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The gender-responsiveness of project management in agribusiness: Findings from a survey of nine projects

This blog represents the third in a series in the Practitioner Hub on a tool that can be used by agribusiness/value chain projects and businesses to analyse their current performance on gender-related activities at the field level and in project management. The first blog outlined the main elements of the tool. The second blog reported on the findings from reviewing 16 projects[1] on their field-level initiatives to address eight principal domains of gender inequality in agribusiness. This blog reviews the gender-responsive dimensions of project management and examines the relationship between project management and field-level initiatives. The study was commissioned by the Global Donor Platform for Rural Development to understand the extent to which donor-supported agribusiness initiatives engage with the gender transformative agenda. Full details are available in the main report.

 

What were the main gender-responsive dimensions of project management?

Based on the review of the management structures in nine projects, the following practices were identified which support a project’s actions to transform gender power imbalances in everything it does, from planning activities to monitoring outcomes (detailed examples of good practices are presented in appendix 1):

  • Gender strategy and budget: The presence of a gender strategy setting out a coherent theory of change or pathways for women’s economic empowerment (WEE), with gender equality at the centre of the project based on the business case (rather than a piecemeal response), and linked to budget allocations;
  • Staff: Skills within the project staff to deliver on gender equality, especially when all staff are accountable for delivering on WEE and their capacity is strengthened and supported by a gender expert;
  • Partners: An understanding – and commitment – among the private sector partners and other service providers of the economic, as well as the social, benefits of promoting gender equality and women’s empowerment;
  • M&E: A monitoring system which tracks the more nuanced dimensions of women’s empowerment, beyond merely being participants or beneficiaries in project activities; and
  • Procedures: An enabling environment which ensures that procedures, services, training, materials and outreach are designed and delivered in a gender-sensitive manner.

 

Which dimensions were addressed most frequently?

Most projects paid attention to the M&E system, with relevant indicators, and collecting, analysing and reporting on sex-disaggregated data. Several projects had a gender strategy and allocated funds to support gender mainstreaming activities. Few projects paid attention to ensuring the gender-responsiveness of staffing, partners and procedures.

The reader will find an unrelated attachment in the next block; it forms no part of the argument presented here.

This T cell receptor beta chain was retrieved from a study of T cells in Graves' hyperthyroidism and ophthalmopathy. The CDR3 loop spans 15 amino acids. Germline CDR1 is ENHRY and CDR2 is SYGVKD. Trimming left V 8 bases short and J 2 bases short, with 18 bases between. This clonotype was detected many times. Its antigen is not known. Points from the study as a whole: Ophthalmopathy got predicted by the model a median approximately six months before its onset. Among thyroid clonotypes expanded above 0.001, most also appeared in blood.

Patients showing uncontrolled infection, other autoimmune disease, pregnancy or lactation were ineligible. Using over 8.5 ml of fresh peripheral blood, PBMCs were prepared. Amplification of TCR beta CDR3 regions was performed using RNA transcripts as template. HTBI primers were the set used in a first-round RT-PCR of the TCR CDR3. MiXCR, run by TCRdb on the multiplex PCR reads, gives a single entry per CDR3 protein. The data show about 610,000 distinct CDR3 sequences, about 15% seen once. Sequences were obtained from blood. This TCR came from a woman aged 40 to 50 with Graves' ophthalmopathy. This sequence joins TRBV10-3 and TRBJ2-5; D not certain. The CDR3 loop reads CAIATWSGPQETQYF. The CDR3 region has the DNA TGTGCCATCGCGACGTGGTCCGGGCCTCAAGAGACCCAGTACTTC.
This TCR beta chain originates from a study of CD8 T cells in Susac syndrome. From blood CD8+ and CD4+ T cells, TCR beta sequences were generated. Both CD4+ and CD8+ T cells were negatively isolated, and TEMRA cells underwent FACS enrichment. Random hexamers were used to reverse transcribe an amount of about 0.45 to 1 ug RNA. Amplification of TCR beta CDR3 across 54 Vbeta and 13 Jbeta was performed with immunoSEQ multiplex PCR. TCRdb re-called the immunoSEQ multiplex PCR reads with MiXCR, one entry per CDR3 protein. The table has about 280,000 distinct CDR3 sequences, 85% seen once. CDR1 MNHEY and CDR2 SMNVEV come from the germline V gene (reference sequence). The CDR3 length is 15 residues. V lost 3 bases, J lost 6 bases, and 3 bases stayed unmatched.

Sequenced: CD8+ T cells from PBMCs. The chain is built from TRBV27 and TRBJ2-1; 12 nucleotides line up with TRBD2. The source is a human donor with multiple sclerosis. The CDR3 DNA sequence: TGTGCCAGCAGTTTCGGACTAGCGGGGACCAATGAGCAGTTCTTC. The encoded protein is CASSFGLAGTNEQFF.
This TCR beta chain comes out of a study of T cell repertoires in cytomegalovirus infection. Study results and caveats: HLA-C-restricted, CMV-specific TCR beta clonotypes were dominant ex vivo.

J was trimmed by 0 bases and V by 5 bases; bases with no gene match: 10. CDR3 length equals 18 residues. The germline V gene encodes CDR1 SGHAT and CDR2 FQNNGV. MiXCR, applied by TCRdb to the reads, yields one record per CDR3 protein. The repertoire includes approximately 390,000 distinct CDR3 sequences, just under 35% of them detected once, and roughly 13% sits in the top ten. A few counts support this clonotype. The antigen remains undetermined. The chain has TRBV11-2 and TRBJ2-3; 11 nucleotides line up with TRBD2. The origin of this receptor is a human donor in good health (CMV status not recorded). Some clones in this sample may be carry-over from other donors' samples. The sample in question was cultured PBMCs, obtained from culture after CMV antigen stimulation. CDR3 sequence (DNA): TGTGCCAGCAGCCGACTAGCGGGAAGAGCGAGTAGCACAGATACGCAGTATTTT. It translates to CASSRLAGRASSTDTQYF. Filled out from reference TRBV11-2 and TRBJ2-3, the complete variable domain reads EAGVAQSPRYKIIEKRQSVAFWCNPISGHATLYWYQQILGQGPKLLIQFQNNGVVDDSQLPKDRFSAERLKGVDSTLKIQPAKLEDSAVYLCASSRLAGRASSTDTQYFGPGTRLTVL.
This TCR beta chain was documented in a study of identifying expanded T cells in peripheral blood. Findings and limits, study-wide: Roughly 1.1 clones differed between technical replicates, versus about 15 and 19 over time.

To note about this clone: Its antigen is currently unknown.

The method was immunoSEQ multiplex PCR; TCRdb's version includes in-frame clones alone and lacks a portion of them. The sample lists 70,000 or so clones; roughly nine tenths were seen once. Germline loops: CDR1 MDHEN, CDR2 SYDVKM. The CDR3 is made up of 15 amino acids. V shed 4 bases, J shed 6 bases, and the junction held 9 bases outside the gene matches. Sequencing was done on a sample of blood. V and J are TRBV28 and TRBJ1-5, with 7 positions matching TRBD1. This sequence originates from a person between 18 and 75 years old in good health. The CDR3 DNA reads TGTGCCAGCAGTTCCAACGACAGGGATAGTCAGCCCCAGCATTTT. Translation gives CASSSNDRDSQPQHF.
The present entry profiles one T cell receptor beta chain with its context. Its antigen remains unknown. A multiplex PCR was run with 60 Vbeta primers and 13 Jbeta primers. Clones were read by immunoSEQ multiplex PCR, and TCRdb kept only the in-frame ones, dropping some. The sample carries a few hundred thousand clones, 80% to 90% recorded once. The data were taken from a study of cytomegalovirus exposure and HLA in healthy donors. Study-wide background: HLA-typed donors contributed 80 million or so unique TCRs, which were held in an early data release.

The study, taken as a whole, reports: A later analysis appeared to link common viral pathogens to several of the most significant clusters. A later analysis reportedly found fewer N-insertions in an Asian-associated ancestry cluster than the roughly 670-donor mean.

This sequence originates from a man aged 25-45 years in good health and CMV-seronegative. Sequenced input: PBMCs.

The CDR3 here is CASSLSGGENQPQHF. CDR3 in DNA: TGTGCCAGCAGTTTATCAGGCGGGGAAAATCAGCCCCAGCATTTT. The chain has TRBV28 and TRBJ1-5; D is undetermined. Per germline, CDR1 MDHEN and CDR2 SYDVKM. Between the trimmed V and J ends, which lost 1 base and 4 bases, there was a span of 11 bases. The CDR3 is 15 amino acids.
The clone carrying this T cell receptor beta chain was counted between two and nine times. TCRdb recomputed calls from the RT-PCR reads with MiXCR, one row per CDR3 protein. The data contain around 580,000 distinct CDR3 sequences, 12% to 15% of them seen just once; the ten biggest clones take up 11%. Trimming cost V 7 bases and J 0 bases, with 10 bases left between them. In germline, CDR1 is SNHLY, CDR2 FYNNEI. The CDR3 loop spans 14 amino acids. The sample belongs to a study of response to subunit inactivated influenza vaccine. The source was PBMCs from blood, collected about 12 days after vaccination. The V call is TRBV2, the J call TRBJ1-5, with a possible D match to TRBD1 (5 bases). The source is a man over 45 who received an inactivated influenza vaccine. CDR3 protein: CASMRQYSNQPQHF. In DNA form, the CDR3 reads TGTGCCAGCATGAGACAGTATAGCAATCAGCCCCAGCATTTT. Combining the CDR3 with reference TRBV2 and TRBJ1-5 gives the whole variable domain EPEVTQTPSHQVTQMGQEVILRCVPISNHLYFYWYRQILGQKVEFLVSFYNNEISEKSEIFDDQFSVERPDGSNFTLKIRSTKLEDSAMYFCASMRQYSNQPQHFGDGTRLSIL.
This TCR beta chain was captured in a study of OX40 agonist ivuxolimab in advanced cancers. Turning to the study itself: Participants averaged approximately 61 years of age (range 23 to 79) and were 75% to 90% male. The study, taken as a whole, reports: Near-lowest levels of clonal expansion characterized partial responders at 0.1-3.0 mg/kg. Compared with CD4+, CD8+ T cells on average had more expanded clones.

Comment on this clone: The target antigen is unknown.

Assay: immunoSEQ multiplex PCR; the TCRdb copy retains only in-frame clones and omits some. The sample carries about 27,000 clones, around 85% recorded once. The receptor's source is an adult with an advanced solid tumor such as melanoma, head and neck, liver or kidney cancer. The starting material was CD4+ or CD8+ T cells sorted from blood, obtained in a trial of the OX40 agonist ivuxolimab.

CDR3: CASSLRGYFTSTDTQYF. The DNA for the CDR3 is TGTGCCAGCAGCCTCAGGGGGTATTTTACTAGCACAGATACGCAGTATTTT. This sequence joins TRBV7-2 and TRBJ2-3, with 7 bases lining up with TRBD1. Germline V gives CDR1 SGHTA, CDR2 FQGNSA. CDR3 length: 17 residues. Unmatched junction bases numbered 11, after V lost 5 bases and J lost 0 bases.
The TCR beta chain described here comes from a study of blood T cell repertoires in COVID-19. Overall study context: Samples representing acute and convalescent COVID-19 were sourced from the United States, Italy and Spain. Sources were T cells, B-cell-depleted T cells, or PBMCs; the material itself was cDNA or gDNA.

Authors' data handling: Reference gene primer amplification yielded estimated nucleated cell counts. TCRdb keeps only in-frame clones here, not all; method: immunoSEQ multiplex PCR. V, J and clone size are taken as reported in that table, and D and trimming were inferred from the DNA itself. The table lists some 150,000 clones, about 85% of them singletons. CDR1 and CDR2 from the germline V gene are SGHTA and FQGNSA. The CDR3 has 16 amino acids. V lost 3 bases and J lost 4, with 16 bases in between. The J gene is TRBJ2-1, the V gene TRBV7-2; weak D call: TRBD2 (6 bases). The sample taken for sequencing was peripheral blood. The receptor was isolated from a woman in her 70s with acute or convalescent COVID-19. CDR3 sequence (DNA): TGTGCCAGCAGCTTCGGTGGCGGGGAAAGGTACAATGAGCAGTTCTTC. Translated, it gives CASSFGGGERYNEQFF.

What was the overall performance of projects on gender-responsive management?

The gender-responsiveness of a project’s management system was rated in each dimension from 0 = gender blind, 1 = gender equity, 2 = gender equality, to 3 = gender transformative. The results were plotted on an octagon; the larger the area, the more gender transformative were the project management initiatives. This information was used for inter-project comparisons (see box) and could be used to improve project design and implementation.

 

Comparison of gender-related activities in project management in two projects This example demonstrates the results from the study for two projects (Pakistan and Moldova). The project in Pakistan had a very comprehensive approach at the management level, with gender rooted in the project lifecycle, with a fully-fledged gender strategy and mainstreamed funding and additional dedicated funds, responsibility for delivering on gender embedded throughout the staffing and results management system, supported by a gender specialist and ongoing training. Engagement with partners was based on the business incentives to work with women’s economic empowerment. In contrast, the project in Moldova (based on the information provided) had a basic gender action matrix, a gender focal point and another staff with some expertise in gender, collected and analysed sex-disaggregated data which was linked to the annual workplan and budget, and information and outreach campaigns.

Comparison of gender-related activities in project management in two projects
This example demonstrates the results from the study for two projects (Pakistan and Moldova). The project in Pakistan had a very comprehensive approach at the management level, with gender rooted in the project lifecycle, with a fully-fledged gender strategy and mainstreamed funding and additional dedicated funds, responsibility for delivering on gender embedded throughout the staffing and results management system, supported by a gender specialist and ongoing training. Engagement with partners was based on the business incentives to work with women’s economic empowerment. In contrast, the project in Moldova (based on the information provided) had a basic gender action matrix, a gender focal point and another staff with some expertise in gender, collected and analysed sex-disaggregated data which was linked to the annual workplan and budget, and information and outreach campaigns.